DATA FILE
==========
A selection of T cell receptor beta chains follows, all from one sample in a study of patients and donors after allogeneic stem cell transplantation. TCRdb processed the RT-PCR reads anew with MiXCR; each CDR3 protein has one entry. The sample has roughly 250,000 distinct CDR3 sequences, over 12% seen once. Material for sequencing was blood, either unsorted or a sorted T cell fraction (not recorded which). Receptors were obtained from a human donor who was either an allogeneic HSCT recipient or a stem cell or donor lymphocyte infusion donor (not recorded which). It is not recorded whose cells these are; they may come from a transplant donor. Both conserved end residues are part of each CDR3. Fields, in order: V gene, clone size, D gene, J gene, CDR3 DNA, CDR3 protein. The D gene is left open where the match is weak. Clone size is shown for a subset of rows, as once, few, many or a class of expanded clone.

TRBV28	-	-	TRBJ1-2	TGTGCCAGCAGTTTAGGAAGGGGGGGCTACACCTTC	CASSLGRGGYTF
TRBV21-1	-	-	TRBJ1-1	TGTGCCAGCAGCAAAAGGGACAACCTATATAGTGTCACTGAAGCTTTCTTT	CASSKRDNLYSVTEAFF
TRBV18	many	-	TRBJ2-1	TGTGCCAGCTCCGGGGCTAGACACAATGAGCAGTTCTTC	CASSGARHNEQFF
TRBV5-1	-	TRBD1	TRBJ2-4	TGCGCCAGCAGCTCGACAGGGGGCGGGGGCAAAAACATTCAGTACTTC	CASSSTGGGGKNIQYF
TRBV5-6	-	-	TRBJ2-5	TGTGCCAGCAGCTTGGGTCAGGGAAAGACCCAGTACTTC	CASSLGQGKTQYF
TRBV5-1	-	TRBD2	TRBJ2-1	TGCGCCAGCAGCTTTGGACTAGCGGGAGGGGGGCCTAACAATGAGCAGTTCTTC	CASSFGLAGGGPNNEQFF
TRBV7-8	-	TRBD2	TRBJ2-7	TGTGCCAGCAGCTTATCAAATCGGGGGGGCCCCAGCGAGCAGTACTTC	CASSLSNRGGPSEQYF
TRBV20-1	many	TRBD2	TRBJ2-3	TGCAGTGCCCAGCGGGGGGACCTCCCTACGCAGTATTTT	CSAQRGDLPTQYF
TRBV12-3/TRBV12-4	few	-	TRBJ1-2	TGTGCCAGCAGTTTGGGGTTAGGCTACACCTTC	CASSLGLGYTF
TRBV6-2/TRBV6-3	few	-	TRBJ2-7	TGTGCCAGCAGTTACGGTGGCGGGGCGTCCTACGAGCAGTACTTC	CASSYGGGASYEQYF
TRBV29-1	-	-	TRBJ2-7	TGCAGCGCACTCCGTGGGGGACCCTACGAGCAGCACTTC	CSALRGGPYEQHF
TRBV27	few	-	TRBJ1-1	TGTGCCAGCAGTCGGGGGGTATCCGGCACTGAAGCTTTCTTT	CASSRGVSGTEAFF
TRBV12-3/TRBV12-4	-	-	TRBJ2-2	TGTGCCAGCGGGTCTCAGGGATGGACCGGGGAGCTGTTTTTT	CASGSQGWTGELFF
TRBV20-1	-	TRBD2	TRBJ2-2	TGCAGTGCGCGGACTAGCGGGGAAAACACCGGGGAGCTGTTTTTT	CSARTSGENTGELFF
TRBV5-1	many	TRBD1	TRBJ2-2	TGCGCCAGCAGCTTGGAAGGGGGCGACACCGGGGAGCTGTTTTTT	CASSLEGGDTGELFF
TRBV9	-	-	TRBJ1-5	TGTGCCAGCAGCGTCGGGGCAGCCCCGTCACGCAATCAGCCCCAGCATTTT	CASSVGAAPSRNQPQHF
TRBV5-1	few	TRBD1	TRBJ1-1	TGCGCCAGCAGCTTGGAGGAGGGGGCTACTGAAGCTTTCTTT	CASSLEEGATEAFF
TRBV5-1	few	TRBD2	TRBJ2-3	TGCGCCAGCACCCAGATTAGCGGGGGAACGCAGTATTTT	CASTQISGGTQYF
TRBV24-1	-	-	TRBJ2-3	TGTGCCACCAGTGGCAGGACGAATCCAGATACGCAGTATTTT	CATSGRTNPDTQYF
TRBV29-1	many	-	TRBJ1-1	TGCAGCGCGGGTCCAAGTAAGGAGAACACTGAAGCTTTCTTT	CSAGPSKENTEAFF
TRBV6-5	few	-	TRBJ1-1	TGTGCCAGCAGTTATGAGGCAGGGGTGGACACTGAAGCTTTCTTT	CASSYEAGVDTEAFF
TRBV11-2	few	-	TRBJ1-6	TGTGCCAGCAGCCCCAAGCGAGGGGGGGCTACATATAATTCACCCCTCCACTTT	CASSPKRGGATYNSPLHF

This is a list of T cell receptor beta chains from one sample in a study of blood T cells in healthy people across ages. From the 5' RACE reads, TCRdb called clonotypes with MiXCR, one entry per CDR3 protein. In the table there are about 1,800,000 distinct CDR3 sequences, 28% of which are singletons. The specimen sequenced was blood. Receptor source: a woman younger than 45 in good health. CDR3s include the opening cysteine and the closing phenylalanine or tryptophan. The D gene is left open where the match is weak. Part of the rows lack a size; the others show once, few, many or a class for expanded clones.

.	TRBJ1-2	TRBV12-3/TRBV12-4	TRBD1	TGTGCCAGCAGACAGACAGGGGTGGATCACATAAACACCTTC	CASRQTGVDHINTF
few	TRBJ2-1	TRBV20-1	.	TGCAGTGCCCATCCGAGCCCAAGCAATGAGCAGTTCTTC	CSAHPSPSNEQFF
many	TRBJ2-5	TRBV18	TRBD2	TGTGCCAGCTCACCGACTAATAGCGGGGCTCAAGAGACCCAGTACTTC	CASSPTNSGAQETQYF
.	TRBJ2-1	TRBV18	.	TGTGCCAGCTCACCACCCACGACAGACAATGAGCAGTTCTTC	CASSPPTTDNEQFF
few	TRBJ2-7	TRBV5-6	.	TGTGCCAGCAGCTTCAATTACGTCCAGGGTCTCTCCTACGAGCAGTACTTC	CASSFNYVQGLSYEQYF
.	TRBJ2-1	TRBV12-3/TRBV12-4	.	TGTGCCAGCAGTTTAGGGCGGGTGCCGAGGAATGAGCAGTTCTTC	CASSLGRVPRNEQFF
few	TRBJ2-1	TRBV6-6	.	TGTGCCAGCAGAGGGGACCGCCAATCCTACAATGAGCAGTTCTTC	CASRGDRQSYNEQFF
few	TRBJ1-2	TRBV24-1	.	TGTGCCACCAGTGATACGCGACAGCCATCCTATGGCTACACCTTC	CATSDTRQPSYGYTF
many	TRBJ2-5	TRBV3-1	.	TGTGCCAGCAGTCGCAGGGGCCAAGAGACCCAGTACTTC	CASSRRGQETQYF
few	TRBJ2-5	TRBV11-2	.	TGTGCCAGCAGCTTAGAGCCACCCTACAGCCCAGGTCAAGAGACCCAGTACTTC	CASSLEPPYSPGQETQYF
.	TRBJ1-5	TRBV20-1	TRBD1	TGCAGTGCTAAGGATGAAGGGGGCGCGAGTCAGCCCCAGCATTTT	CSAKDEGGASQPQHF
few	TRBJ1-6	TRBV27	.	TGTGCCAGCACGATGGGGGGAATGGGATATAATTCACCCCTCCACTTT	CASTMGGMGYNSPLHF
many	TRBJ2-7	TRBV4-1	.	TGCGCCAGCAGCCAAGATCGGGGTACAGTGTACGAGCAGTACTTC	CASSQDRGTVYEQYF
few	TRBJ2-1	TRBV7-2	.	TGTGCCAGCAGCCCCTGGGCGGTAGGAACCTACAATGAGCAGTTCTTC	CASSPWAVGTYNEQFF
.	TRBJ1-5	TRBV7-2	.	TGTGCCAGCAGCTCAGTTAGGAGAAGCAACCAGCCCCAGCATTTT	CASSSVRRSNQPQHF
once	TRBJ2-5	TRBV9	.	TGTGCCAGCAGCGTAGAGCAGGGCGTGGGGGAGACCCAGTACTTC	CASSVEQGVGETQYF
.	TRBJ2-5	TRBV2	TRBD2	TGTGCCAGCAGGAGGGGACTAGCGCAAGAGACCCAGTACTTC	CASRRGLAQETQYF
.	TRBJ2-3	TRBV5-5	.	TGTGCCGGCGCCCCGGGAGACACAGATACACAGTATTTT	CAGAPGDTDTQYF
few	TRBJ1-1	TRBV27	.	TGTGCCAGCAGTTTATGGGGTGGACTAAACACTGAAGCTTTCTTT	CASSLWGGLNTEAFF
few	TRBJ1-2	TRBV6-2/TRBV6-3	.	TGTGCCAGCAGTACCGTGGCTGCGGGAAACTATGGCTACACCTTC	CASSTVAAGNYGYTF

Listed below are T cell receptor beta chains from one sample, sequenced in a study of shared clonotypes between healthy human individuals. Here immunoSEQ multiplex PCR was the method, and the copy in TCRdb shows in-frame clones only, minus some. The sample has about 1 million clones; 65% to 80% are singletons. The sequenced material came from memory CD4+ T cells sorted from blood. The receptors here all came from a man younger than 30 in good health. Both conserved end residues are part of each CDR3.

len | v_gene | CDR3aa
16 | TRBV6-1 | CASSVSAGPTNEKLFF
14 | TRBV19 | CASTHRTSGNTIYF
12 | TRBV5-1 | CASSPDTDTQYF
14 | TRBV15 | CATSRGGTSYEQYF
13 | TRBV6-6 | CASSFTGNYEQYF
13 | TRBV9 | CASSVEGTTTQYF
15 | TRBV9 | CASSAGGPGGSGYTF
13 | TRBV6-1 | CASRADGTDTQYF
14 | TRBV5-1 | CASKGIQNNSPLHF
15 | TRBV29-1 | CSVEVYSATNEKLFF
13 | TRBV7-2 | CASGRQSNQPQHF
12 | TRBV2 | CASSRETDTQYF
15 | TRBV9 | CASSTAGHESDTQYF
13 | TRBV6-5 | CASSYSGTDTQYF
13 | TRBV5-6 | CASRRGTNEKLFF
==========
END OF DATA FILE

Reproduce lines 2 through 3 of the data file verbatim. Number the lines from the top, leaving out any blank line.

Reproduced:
TRBV28	-	-	TRBJ1-2	TGTGCCAGCAGTTTAGGAAGGGGGGGCTACACCTTC	CASSLGRGGYTF
TRBV21-1	-	-	TRBJ1-1	TGTGCCAGCAGCAAAAGGGACAACCTATATAGTGTCACTGAAGCTTTCTTT	CASSKRDNLYSVTEAFF